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Elon Musk Fires Back at San Francisco as City Launches Investigation Into Modification He Made at Twitter HQ

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Elon Musk isn’t taking this lying down.

A report Monday that stated the new owner of Twitter has had beds installed in the company’s San Francisco headquarters and a snitch-line complaint by an anonymous source have set off enough alarms at San Francisco City Hall that the city’s Department of Building Inspections is launching an investigation of the social media giant’s property, according to Forbes.

But Musk isn’t backing off a bit.

In a Twitter post published Tuesday, the Twitter boss publicly questioned the priorities of the City by the Bay, attaching a link to a San Francisco Chronicle report about a baby nearly dying from a fentanyl overdose at a public playground in November.

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“So city of SF attacks companies providing beds for tired employees instead of making sure kids are safe from fentanyl,” Musk wrote, tagging San Francisco’s notoriously liberal Mayor London Breed (creator of a new “Drag Laureate” program, among other pressing city needs).

“Where are your priorities @LondonBreed!?”

For anyone’s who’s even casually followed the saga of Musk’s purchase of Twitter, and the scorched-earth liberal reaction to it, the question answers itself.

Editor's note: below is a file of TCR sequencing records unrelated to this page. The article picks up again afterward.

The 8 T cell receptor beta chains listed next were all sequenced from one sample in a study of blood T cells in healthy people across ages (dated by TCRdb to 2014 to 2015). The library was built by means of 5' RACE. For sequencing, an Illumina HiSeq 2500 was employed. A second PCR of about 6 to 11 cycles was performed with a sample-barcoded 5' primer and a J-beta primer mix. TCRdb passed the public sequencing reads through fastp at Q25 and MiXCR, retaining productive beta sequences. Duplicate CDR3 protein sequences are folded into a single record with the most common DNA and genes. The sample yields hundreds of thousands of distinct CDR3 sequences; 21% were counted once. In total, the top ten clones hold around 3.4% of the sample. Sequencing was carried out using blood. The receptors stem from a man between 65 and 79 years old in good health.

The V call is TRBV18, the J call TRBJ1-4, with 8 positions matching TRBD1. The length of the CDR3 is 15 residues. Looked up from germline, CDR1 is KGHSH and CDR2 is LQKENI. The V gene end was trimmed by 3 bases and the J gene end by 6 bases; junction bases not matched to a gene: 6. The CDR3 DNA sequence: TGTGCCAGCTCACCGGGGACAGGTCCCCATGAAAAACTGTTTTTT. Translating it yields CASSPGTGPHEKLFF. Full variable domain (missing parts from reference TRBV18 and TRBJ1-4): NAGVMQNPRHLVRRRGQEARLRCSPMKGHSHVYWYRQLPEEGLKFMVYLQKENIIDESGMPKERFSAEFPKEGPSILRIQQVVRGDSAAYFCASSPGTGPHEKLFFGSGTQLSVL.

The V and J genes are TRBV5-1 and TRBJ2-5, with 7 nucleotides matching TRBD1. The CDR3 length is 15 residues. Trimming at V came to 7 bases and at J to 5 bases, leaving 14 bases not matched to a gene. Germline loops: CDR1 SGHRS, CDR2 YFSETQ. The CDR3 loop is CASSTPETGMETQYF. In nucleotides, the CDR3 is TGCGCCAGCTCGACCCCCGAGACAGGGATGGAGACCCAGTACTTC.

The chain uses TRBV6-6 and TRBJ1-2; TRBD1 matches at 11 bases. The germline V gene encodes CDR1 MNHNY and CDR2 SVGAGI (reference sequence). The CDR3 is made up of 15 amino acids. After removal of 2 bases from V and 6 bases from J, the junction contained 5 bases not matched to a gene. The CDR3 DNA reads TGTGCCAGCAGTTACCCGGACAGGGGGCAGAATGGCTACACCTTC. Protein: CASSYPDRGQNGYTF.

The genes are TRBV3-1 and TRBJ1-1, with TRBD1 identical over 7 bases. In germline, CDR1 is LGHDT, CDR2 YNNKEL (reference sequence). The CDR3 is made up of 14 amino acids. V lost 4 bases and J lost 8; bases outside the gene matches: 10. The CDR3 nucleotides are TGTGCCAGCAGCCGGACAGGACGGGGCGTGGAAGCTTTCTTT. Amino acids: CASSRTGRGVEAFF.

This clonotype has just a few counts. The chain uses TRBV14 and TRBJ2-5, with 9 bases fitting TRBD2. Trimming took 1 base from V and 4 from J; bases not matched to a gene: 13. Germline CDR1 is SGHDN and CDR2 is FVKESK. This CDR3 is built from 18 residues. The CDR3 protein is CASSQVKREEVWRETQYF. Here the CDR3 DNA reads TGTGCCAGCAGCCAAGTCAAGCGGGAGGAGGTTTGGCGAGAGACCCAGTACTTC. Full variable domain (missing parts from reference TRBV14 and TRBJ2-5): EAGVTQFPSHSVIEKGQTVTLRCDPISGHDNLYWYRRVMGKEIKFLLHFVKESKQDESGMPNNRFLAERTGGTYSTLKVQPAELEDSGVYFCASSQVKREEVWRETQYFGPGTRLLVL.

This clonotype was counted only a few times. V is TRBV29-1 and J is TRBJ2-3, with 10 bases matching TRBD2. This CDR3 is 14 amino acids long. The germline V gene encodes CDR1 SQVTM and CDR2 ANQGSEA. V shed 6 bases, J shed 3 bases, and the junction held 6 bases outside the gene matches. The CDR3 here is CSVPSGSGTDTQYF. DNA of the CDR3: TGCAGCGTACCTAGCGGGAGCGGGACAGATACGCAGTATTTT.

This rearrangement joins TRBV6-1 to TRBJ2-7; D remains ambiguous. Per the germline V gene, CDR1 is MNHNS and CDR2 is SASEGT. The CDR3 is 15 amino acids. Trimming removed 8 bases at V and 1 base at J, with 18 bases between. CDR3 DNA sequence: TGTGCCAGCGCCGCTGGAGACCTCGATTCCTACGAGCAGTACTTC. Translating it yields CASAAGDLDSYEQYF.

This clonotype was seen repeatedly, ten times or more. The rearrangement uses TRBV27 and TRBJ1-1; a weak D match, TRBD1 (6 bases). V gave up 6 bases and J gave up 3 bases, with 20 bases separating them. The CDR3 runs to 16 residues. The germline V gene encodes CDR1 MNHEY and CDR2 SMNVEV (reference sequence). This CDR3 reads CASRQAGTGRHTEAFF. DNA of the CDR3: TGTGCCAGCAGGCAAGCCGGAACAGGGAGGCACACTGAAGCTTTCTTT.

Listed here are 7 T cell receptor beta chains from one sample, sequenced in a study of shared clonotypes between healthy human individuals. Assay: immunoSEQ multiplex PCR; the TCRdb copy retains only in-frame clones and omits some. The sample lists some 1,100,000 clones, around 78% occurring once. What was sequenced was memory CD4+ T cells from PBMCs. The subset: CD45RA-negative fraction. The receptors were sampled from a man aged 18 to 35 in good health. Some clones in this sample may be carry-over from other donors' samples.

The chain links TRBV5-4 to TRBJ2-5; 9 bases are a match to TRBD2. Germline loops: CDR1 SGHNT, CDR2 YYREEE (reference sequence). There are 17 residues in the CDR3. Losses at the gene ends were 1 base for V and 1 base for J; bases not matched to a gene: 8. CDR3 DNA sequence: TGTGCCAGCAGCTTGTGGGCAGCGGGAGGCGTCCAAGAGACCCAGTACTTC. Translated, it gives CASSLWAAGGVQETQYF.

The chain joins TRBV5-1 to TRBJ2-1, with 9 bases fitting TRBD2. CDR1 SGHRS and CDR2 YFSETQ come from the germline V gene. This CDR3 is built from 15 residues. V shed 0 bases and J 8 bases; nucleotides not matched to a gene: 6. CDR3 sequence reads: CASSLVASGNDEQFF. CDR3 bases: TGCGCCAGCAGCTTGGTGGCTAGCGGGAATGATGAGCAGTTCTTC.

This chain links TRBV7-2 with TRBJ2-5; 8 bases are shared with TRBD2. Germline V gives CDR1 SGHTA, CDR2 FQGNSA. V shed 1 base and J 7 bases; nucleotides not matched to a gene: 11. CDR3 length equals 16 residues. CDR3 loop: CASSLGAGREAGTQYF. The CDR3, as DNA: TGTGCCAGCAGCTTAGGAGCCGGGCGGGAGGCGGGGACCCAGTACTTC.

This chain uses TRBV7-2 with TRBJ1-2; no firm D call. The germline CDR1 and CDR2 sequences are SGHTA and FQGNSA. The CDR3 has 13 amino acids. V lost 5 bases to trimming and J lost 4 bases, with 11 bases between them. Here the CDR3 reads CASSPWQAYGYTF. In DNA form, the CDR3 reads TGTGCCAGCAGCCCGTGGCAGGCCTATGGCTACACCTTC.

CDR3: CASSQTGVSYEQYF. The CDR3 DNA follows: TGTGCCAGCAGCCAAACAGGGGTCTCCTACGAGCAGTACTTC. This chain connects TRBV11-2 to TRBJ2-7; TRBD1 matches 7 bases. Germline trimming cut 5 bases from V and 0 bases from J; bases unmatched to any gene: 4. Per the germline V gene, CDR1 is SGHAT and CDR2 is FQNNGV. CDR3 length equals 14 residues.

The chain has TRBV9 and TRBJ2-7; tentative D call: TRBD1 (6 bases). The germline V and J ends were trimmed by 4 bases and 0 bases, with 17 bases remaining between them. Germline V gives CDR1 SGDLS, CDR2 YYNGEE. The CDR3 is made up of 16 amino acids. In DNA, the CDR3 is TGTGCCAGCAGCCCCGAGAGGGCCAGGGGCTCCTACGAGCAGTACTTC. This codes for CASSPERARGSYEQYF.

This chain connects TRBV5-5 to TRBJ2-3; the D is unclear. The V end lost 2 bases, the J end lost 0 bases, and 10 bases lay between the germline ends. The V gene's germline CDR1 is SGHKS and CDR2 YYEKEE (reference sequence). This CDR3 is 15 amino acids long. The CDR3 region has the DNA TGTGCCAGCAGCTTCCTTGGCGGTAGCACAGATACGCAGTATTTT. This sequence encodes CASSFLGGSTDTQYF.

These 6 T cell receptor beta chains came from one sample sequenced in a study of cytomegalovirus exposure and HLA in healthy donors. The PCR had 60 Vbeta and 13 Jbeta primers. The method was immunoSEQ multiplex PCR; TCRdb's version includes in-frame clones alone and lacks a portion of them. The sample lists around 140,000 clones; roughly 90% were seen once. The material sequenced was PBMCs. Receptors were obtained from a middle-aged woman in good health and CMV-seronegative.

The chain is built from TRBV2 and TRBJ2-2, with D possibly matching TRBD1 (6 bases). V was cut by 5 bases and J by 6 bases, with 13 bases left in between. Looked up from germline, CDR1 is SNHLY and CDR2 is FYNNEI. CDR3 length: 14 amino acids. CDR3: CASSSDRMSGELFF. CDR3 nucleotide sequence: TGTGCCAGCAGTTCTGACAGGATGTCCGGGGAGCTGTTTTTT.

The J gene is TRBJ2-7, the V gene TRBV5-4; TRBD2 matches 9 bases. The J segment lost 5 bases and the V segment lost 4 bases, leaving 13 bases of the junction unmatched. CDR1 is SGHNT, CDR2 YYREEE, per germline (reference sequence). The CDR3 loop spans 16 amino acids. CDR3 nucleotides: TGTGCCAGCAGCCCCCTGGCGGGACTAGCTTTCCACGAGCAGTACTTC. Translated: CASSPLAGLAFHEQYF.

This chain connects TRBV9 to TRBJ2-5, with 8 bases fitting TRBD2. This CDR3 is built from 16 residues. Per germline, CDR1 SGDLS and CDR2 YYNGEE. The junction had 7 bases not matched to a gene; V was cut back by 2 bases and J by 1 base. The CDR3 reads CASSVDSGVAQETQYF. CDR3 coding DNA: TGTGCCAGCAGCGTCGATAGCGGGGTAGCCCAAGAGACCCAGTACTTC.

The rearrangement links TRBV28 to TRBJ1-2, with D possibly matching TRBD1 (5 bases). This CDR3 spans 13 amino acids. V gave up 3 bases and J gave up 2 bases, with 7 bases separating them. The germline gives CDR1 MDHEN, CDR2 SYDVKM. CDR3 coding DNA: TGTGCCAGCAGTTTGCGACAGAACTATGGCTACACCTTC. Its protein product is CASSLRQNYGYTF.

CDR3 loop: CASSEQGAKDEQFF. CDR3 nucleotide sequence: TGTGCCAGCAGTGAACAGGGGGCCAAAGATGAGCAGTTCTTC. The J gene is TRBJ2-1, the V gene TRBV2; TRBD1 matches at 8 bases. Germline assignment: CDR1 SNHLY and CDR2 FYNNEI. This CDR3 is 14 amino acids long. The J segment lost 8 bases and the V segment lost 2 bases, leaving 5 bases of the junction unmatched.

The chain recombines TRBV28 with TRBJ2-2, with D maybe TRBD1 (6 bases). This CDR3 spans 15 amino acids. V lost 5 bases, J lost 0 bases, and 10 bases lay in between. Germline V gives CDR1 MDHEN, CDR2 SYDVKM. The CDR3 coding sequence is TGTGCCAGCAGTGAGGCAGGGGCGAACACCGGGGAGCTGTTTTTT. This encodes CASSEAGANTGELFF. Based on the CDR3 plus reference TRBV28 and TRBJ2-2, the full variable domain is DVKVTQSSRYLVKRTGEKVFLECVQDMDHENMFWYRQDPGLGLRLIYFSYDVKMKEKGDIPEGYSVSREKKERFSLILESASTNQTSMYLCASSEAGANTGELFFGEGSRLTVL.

Should Elon Musk Move Twitter headquarters out of California?

San Francisco, with a natural setting and architecture that makes it one of the most heartbreakingly beautiful cities in the United States, has been descending into squalor under progressive leadership for years.

Its coddling of social pathologies, like drug addiction and homelessness, has given it a national reputation for crime and disorder that’s driving sane businesses away.

But liberals don’t obsess over the mundane realities of life in a civilized society — like clean streets and residents feeling safe to leave their homes.

For progressives, the priority that matters is stamping out any threat to their power. And as a globally known visionary and self-described “free speech absolutist” — not to mention being almost unimaginably wealthy — Musk presents a unique threat to that power.

His release of the “Twitter Files” last week — which proved to any reasonable person who still doubted it that the then-Twitter executives had manipulated the company’s own policies to find an excuse to squelch coverage of the Hunter Biden laptop story in the run-up to the 2020 election — just drove the point home.

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That’s why White House press secretary Karine Jean-Pierre had no problem openly declaring at a news briefing last month that the Biden administration is “keeping a close eye” on Twitter. She knew liberal “journalists” who would have gone bananas over a declaration of that kind from a Republican (particularly one with the intitials DJT) would simply shrug — the more bootlicking among them might even applaud.

And, no matter what bureaucratic excuses might be offered, it raises unavoidable questions about why San Francisco, a city with enough urban problems to keep even an effective administration focused for years, is interested in an investigation of a corporation’s office furniture.

“We need to make sure the building is being used as intended,” Patrick Hannan, communications director of the San Francisco’s Department of Building Inspection, said in a statement, according to Forbes.